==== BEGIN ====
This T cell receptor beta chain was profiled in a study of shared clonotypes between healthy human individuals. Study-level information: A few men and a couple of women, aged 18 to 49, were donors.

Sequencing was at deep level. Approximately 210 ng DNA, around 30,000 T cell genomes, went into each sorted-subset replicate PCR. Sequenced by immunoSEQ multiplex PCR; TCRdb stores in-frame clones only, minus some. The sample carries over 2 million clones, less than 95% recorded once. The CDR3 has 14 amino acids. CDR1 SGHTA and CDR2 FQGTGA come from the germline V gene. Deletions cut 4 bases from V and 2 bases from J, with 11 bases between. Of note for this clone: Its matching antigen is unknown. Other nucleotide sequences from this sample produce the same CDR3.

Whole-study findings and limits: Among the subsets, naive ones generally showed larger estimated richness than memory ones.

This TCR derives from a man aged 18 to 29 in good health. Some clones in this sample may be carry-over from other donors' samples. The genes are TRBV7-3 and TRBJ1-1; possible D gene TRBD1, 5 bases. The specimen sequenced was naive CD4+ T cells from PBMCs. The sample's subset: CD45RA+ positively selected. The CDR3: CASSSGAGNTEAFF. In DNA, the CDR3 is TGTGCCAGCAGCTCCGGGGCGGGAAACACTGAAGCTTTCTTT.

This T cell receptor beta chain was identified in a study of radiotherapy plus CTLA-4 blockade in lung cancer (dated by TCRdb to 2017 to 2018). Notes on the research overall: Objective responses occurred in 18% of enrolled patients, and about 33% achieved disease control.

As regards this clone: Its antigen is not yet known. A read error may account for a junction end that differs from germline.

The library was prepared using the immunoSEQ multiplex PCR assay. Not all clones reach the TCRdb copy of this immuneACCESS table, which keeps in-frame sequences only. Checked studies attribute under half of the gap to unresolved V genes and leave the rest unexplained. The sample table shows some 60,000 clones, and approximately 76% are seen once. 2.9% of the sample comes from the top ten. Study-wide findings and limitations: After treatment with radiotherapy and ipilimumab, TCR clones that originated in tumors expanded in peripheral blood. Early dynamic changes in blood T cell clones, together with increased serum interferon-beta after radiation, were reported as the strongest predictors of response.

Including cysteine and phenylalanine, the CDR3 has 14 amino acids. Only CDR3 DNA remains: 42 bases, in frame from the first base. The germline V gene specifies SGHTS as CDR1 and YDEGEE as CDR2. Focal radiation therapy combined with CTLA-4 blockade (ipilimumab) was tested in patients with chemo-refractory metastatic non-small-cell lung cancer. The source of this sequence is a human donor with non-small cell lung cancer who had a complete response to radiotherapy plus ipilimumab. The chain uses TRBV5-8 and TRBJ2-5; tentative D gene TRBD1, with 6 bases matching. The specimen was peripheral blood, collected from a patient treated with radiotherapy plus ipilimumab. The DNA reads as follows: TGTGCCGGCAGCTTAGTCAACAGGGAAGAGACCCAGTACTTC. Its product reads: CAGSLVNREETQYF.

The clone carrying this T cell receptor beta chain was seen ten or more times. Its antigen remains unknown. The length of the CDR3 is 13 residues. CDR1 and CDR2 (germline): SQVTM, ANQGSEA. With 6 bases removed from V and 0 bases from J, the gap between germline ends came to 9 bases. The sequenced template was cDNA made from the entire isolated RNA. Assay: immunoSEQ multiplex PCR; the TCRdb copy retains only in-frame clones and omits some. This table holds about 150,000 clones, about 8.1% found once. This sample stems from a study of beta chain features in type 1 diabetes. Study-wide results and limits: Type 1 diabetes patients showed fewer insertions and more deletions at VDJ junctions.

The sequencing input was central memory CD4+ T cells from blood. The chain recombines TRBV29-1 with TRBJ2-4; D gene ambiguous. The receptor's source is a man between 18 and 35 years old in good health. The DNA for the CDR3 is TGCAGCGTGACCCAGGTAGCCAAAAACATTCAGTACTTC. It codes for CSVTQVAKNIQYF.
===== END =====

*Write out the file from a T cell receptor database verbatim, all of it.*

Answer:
This T cell receptor beta chain was profiled in a study of shared clonotypes between healthy human individuals. Study-level information: A few men and a couple of women, aged 18 to 49, were donors.

Sequencing was at deep level. Approximately 210 ng DNA, around 30,000 T cell genomes, went into each sorted-subset replicate PCR. Sequenced by immunoSEQ multiplex PCR; TCRdb stores in-frame clones only, minus some. The sample carries over 2 million clones, less than 95% recorded once. The CDR3 has 14 amino acids. CDR1 SGHTA and CDR2 FQGTGA come from the germline V gene. Deletions cut 4 bases from V and 2 bases from J, with 11 bases between. Of note for this clone: Its matching antigen is unknown. Other nucleotide sequences from this sample produce the same CDR3.

Whole-study findings and limits: Among the subsets, naive ones generally showed larger estimated richness than memory ones.

This TCR derives from a man aged 18 to 29 in good health. Some clones in this sample may be carry-over from other donors' samples. The genes are TRBV7-3 and TRBJ1-1; possible D gene TRBD1, 5 bases. The specimen sequenced was naive CD4+ T cells from PBMCs. The sample's subset: CD45RA+ positively selected. The CDR3: CASSSGAGNTEAFF. In DNA, the CDR3 is TGTGCCAGCAGCTCCGGGGCGGGAAACACTGAAGCTTTCTTT.

This T cell receptor beta chain was identified in a study of radiotherapy plus CTLA-4 blockade in lung cancer (dated by TCRdb to 2017 to 2018). Notes on the research overall: Objective responses occurred in 18% of enrolled patients, and about 33% achieved disease control.

As regards this clone: Its antigen is not yet known. A read error may account for a junction end that differs from germline.

The library was prepared using the immunoSEQ multiplex PCR assay. Not all clones reach the TCRdb copy of this immuneACCESS table, which keeps in-frame sequences only. Checked studies attribute under half of the gap to unresolved V genes and leave the rest unexplained. The sample table shows some 60,000 clones, and approximately 76% are seen once. 2.9% of the sample comes from the top ten. Study-wide findings and limitations: After treatment with radiotherapy and ipilimumab, TCR clones that originated in tumors expanded in peripheral blood. Early dynamic changes in blood T cell clones, together with increased serum interferon-beta after radiation, were reported as the strongest predictors of response.

Including cysteine and phenylalanine, the CDR3 has 14 amino acids. Only CDR3 DNA remains: 42 bases, in frame from the first base. The germline V gene specifies SGHTS as CDR1 and YDEGEE as CDR2. Focal radiation therapy combined with CTLA-4 blockade (ipilimumab) was tested in patients with chemo-refractory metastatic non-small-cell lung cancer. The source of this sequence is a human donor with non-small cell lung cancer who had a complete response to radiotherapy plus ipilimumab. The chain uses TRBV5-8 and TRBJ2-5; tentative D gene TRBD1, with 6 bases matching. The specimen was peripheral blood, collected from a patient treated with radiotherapy plus ipilimumab. The DNA reads as follows: TGTGCCGGCAGCTTAGTCAACAGGGAAGAGACCCAGTACTTC. Its product reads: CAGSLVNREETQYF.

The clone carrying this T cell receptor beta chain was seen ten or more times. Its antigen remains unknown. The length of the CDR3 is 13 residues. CDR1 and CDR2 (germline): SQVTM, ANQGSEA. With 6 bases removed from V and 0 bases from J, the gap between germline ends came to 9 bases. The sequenced template was cDNA made from the entire isolated RNA. Assay: immunoSEQ multiplex PCR; the TCRdb copy retains only in-frame clones and omits some. This table holds about 150,000 clones, about 8.1% found once. This sample stems from a study of beta chain features in type 1 diabetes. Study-wide results and limits: Type 1 diabetes patients showed fewer insertions and more deletions at VDJ junctions.

The sequencing input was central memory CD4+ T cells from blood. The chain recombines TRBV29-1 with TRBJ2-4; D gene ambiguous. The receptor's source is a man between 18 and 35 years old in good health. The DNA for the CDR3 is TGCAGCGTGACCCAGGTAGCCAAAAACATTCAGTACTTC. It codes for CSVTQVAKNIQYF.